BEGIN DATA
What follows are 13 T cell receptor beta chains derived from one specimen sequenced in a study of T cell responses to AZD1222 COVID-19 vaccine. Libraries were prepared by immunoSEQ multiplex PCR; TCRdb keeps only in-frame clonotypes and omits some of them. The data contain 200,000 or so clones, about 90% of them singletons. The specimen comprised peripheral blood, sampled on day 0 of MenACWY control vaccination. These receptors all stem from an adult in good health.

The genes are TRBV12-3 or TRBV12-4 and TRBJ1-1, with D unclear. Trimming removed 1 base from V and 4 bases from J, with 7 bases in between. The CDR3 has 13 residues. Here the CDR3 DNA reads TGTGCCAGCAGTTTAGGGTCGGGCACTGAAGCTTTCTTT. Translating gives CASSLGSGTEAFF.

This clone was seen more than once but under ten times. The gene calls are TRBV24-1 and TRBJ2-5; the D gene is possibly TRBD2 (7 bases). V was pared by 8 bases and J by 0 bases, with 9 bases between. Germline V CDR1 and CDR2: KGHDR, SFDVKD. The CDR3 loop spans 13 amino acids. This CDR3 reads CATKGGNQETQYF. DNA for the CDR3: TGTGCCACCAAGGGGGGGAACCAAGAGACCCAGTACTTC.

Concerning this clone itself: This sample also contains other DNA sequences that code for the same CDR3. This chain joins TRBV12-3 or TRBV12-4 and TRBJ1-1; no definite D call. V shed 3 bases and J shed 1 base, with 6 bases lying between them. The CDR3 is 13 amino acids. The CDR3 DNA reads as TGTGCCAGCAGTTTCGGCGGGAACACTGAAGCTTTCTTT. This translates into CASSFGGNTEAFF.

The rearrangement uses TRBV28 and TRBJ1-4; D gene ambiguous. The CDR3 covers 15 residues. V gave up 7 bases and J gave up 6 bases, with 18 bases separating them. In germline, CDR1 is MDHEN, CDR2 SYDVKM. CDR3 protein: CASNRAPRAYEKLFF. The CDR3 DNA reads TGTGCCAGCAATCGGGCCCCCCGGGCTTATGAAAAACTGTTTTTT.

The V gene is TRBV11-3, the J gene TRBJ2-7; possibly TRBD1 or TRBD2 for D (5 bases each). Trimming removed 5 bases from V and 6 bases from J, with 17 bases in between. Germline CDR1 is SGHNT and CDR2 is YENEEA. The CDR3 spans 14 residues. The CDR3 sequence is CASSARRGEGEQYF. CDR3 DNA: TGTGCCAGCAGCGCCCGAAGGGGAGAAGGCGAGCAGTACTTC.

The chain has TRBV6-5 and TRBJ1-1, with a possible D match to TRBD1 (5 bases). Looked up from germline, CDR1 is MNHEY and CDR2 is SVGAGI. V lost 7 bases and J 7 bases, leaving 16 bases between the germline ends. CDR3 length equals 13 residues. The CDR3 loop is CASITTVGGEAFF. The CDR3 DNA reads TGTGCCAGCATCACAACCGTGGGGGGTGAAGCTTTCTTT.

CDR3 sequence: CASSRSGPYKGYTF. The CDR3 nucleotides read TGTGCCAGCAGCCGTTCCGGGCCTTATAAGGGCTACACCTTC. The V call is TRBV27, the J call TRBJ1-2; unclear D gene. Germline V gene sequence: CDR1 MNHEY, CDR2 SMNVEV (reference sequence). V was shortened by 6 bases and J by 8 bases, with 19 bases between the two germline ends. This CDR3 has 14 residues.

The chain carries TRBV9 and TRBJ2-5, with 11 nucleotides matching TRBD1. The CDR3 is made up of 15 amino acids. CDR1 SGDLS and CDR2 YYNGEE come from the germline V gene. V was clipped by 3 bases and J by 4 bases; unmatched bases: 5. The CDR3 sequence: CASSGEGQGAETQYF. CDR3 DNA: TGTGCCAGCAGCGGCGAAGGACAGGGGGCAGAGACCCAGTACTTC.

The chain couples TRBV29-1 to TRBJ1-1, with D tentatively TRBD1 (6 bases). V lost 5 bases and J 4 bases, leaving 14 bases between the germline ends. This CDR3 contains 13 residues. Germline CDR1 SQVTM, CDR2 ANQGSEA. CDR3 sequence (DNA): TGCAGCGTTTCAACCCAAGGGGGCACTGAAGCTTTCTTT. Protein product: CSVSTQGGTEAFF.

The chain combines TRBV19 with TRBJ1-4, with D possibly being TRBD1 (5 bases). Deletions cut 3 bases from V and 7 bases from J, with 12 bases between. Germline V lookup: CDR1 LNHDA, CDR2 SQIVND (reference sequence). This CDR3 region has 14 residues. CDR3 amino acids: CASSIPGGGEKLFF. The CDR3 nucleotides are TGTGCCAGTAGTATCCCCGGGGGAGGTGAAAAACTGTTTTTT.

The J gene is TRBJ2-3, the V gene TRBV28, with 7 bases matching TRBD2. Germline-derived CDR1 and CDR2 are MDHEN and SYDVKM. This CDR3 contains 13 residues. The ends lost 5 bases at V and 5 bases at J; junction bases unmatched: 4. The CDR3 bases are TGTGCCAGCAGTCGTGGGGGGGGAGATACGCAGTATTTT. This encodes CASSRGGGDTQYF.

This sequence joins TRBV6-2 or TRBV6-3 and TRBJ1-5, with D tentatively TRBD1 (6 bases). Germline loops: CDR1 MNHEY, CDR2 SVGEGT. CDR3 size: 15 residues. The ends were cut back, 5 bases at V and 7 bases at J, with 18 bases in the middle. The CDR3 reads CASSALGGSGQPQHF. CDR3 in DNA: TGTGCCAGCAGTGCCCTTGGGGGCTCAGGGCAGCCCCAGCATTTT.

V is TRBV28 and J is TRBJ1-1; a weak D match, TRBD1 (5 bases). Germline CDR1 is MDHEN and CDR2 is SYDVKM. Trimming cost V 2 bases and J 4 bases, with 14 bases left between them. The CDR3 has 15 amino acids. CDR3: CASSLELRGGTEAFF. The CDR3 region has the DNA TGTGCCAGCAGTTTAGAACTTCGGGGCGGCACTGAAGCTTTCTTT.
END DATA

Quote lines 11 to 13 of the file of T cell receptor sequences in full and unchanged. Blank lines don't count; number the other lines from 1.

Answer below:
The chain combines TRBV19 with TRBJ1-4, with D possibly being TRBD1 (5 bases). Deletions cut 3 bases from V and 7 bases from J, with 12 bases between. Germline V lookup: CDR1 LNHDA, CDR2 SQIVND (reference sequence). This CDR3 region has 14 residues. CDR3 amino acids: CASSIPGGGEKLFF. The CDR3 nucleotides are TGTGCCAGTAGTATCCCCGGGGGAGGTGAAAAACTGTTTTTT.

The J gene is TRBJ2-3, the V gene TRBV28, with 7 bases matching TRBD2. Germline-derived CDR1 and CDR2 are MDHEN and SYDVKM. This CDR3 contains 13 residues. The ends lost 5 bases at V and 5 bases at J; junction bases unmatched: 4. The CDR3 bases are TGTGCCAGCAGTCGTGGGGGGGGAGATACGCAGTATTTT. This encodes CASSRGGGDTQYF.

This sequence joins TRBV6-2 or TRBV6-3 and TRBJ1-5, with D tentatively TRBD1 (6 bases). Germline loops: CDR1 MNHEY, CDR2 SVGEGT. CDR3 size: 15 residues. The ends were cut back, 5 bases at V and 7 bases at J, with 18 bases in the middle. The CDR3 reads CASSALGGSGQPQHF. CDR3 in DNA: TGTGCCAGCAGTGCCCTTGGGGGCTCAGGGCAGCCCCAGCATTTT.